21 Jan 2016

Jakarta unhappy with Freeport divestment offer

5:58 pm on 21 January 2016

Indonesia's government is unhappy with the price on offer for shares in Freeport Indonesia, which operates a massive mine complex in Papua.

West Papuans have long expressed frustration about the environmental destruction caused by the Freeport mine operations in Mimika regency.

West Papuans have long expressed frustration about the environmental destruction caused by the Freeport mine operations in Mimika regency. Photo: MIneral Policy Institute

Under divestment rules, Freeport is required to sell a 10.64 percent stake of the Grasberg copper and gold complex to the government as part of the company's process to secure an extension to operate in Papua beyond 2021.

Freeport, whose parent company is US-based Freeport-McMoRan, has offered the stake for US$1.7 billion, which state-owned enterprises minister Rini Soemarno says is too expensive.

The Jakarta Globe reports her saying Jakarta is still interested, adding that SOE companies should have big mines and that these mines belong to Indonesia.

This comes amid protracted and difficult negotiations between Jakarta and Freeport, with both the Freeport Indonesia's president director Maroef Sjamsoeddin and the chairman of the board of Freeport-McMoRan, James Moffett, having resigned in the past month.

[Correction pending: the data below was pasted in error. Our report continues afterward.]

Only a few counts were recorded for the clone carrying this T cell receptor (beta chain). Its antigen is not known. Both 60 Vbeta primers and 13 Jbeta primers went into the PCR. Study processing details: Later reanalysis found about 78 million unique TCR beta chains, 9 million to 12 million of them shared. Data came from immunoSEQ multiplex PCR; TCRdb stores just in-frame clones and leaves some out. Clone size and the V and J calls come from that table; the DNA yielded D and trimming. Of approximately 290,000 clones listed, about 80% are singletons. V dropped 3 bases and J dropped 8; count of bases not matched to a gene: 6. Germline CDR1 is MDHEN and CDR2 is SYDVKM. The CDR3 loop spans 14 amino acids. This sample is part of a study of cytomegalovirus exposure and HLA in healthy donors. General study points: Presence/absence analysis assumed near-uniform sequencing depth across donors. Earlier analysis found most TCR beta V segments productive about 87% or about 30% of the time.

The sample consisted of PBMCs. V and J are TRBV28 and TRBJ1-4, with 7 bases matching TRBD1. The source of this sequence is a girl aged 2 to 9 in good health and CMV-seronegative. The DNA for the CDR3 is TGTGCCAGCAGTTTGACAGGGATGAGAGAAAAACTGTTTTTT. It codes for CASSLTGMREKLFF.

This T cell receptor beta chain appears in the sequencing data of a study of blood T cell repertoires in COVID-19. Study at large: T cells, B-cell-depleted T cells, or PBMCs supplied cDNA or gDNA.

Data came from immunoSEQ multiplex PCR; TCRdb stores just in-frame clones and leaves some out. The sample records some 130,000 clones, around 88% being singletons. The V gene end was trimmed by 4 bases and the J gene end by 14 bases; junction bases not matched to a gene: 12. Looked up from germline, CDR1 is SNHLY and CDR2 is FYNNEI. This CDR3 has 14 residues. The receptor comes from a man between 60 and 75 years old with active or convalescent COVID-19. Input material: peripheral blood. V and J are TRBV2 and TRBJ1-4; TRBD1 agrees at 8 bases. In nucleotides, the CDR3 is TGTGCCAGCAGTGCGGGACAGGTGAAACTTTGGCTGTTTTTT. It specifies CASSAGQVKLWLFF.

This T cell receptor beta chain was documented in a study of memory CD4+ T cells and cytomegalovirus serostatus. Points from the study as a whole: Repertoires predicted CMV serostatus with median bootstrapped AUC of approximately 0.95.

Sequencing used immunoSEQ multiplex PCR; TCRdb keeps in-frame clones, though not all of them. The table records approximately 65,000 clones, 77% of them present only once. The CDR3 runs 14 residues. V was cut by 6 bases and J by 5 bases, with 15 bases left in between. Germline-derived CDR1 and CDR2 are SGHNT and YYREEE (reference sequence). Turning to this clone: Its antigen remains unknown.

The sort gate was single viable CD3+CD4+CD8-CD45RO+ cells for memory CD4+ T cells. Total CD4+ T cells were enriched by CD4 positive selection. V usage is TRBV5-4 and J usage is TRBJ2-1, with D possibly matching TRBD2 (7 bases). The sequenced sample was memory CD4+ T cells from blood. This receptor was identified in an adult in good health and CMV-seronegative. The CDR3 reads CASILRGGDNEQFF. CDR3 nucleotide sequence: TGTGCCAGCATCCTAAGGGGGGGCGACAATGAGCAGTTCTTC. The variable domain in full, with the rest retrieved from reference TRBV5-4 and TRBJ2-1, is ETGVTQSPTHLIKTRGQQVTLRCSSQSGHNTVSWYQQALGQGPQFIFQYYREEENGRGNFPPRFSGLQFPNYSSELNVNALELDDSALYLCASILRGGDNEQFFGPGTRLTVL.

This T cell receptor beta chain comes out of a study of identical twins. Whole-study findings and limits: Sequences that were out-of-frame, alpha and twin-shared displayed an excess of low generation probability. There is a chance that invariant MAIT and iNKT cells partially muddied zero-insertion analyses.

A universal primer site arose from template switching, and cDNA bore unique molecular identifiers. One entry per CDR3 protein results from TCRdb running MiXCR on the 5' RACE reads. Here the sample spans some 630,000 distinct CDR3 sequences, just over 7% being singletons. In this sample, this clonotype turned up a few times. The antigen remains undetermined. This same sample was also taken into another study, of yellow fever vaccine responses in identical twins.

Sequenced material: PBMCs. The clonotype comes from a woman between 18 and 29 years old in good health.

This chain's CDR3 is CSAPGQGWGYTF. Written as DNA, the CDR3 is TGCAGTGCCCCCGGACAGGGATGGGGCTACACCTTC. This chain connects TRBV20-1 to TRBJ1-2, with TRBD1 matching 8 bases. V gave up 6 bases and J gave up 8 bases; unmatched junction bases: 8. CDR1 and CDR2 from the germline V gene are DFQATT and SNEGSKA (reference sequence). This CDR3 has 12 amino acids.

Setya Novanto has resigned as Indonesia's Speaker of Parliament after being recorded in an alleged extortion attempt related to negotiations over the renewal of miner Freeport McMoran's lucrative contract in Papua province.

Setya Novanto Photo: AFP

The negotiations hit controversy last month when the speaker of Indonesia's parliament Setya Novanto was found to have sought to extort a stake in freeport's operations in return for assisting to secure the contract extension.

Despite the huge revenues generated by the mine complex in their province, Papuans have largely been ignored by the negotiations.

The Papua provincial governor, Lukas Enembe earlier indicated his administration would push to get a ten percent stake in the Indonesian component of Freeport.

Governor Enembe said that Mimika regency has sued Freeport over the traditional ownership of the land because the company hasn't paid anything to the local community for use, and destruction, of its environment.

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